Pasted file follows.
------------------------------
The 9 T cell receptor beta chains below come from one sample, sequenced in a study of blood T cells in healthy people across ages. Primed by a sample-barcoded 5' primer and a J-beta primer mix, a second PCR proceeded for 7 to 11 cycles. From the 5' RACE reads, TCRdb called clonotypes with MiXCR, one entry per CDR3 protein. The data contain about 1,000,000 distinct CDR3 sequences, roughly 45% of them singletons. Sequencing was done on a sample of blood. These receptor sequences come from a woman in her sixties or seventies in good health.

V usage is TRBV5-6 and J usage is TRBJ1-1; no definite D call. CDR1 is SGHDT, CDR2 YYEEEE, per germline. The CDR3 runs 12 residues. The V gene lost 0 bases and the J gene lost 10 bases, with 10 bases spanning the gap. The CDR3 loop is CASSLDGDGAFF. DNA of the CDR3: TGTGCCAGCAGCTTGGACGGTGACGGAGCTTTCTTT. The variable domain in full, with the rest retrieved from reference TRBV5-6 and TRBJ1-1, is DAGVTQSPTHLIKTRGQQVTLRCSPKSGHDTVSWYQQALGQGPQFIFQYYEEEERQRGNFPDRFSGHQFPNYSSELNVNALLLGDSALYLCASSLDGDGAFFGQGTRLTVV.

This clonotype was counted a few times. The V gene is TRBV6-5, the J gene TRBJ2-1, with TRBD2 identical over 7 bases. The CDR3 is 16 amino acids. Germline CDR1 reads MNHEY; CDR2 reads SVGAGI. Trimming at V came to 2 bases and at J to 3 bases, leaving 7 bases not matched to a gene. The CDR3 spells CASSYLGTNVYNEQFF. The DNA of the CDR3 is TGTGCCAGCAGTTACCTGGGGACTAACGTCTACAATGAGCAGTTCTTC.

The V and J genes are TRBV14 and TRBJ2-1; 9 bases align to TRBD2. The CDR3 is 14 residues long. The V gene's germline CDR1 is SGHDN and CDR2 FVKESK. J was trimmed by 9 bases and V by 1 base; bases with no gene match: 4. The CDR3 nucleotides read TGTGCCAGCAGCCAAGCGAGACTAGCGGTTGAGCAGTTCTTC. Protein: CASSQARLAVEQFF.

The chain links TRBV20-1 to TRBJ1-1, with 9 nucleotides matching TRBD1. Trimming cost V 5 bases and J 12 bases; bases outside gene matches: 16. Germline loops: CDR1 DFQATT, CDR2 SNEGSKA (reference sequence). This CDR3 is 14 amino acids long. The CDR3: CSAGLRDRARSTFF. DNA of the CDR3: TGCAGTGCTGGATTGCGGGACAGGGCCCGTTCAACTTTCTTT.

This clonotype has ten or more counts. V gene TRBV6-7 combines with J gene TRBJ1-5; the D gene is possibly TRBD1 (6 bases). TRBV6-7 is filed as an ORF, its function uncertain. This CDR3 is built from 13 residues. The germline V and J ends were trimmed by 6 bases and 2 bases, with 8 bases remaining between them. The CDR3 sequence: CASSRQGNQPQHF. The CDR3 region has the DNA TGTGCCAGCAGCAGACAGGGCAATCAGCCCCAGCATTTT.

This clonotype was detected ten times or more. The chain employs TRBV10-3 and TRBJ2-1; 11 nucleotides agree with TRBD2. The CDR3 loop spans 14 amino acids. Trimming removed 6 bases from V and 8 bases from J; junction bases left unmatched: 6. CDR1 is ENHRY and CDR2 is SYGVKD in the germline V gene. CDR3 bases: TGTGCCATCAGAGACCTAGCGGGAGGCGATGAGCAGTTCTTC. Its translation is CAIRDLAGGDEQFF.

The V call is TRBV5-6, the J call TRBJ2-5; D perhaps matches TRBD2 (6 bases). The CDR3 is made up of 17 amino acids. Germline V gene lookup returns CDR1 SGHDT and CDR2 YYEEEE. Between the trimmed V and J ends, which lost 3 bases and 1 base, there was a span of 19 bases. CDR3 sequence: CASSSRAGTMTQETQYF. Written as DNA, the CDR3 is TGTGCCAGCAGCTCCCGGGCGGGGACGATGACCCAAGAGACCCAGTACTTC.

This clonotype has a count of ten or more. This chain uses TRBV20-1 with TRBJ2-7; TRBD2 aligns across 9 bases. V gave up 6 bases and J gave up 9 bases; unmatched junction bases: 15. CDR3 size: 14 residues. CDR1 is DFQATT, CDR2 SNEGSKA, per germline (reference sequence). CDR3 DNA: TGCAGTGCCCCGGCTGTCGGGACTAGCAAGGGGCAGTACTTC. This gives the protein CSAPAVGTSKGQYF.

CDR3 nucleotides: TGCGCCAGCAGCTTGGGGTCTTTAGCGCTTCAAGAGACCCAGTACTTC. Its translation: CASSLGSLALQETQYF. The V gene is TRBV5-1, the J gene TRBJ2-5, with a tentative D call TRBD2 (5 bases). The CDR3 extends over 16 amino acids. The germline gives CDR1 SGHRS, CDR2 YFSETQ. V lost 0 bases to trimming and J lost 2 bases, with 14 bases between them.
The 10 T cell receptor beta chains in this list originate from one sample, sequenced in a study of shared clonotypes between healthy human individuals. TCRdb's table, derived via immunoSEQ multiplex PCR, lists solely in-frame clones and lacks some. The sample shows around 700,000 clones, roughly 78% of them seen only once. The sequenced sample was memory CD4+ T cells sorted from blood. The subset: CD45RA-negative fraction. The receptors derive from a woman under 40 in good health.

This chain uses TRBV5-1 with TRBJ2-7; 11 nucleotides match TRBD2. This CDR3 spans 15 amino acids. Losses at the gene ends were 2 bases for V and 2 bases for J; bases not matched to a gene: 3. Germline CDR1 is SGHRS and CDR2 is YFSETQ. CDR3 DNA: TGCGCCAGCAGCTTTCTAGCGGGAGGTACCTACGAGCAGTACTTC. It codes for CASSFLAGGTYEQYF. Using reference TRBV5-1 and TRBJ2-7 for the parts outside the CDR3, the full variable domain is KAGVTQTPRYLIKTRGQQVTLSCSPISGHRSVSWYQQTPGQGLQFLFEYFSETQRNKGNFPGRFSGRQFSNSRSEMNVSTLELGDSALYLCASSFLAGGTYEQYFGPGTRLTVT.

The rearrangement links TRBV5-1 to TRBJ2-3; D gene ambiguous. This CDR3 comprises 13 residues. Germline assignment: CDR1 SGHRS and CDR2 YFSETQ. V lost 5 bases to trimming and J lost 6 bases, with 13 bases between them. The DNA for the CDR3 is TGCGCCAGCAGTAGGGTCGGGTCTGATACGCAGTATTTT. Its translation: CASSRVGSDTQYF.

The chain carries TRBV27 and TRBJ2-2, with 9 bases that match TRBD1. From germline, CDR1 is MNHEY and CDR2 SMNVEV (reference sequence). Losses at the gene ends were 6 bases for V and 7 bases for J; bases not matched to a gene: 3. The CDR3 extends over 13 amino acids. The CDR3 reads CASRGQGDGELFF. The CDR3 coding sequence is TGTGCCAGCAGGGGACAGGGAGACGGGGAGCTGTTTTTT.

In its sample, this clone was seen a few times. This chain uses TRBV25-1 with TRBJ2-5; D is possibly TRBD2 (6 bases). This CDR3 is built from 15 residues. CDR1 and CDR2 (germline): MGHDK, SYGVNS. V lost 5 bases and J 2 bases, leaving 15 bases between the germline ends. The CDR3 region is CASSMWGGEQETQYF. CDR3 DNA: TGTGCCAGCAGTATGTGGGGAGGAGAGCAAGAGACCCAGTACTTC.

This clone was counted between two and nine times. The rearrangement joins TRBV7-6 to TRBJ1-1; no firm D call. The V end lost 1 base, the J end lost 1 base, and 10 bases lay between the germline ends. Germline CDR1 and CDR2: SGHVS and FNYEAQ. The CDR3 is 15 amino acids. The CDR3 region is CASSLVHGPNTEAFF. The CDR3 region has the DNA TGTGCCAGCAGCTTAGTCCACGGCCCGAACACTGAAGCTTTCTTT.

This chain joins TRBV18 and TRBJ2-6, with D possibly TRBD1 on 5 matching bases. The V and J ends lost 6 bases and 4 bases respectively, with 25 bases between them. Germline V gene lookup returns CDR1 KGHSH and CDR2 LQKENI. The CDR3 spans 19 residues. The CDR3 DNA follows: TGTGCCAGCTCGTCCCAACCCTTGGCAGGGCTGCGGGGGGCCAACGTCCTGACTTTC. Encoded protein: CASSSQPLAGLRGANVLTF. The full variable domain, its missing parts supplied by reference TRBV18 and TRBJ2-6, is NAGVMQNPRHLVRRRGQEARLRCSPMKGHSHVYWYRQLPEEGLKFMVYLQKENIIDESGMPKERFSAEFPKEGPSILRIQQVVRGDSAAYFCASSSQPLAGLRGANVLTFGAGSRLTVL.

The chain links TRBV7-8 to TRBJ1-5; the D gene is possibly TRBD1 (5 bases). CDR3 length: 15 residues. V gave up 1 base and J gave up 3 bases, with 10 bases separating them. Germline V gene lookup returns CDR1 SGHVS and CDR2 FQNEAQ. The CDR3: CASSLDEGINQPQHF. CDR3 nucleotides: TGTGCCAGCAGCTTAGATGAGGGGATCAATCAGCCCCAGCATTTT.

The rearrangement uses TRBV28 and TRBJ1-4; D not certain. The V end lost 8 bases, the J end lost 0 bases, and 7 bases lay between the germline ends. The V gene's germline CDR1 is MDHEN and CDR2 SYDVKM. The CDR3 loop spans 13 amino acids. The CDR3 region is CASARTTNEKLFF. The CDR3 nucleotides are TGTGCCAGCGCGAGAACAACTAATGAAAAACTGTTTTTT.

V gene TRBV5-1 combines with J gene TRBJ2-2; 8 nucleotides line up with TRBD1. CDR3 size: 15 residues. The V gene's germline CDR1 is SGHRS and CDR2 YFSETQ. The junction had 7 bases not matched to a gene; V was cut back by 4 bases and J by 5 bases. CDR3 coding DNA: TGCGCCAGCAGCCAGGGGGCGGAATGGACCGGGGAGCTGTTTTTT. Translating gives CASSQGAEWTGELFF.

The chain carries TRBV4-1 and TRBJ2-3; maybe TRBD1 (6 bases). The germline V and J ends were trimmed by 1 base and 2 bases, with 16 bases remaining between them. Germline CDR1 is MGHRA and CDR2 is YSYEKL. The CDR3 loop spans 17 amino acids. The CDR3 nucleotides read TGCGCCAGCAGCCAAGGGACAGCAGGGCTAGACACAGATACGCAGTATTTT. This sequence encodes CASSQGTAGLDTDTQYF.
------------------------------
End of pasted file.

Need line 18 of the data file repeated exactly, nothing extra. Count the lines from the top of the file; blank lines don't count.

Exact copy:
The chain links TRBV7-8 to TRBJ1-5; the D gene is possibly TRBD1 (5 bases). CDR3 length: 15 residues. V gave up 1 base and J gave up 3 bases, with 10 bases separating them. Germline V gene lookup returns CDR1 SGHVS and CDR2 FQNEAQ. The CDR3: CASSLDEGINQPQHF. CDR3 nucleotides: TGTGCCAGCAGCTTAGATGAGGGGATCAATCAGCCCCAGCATTTT.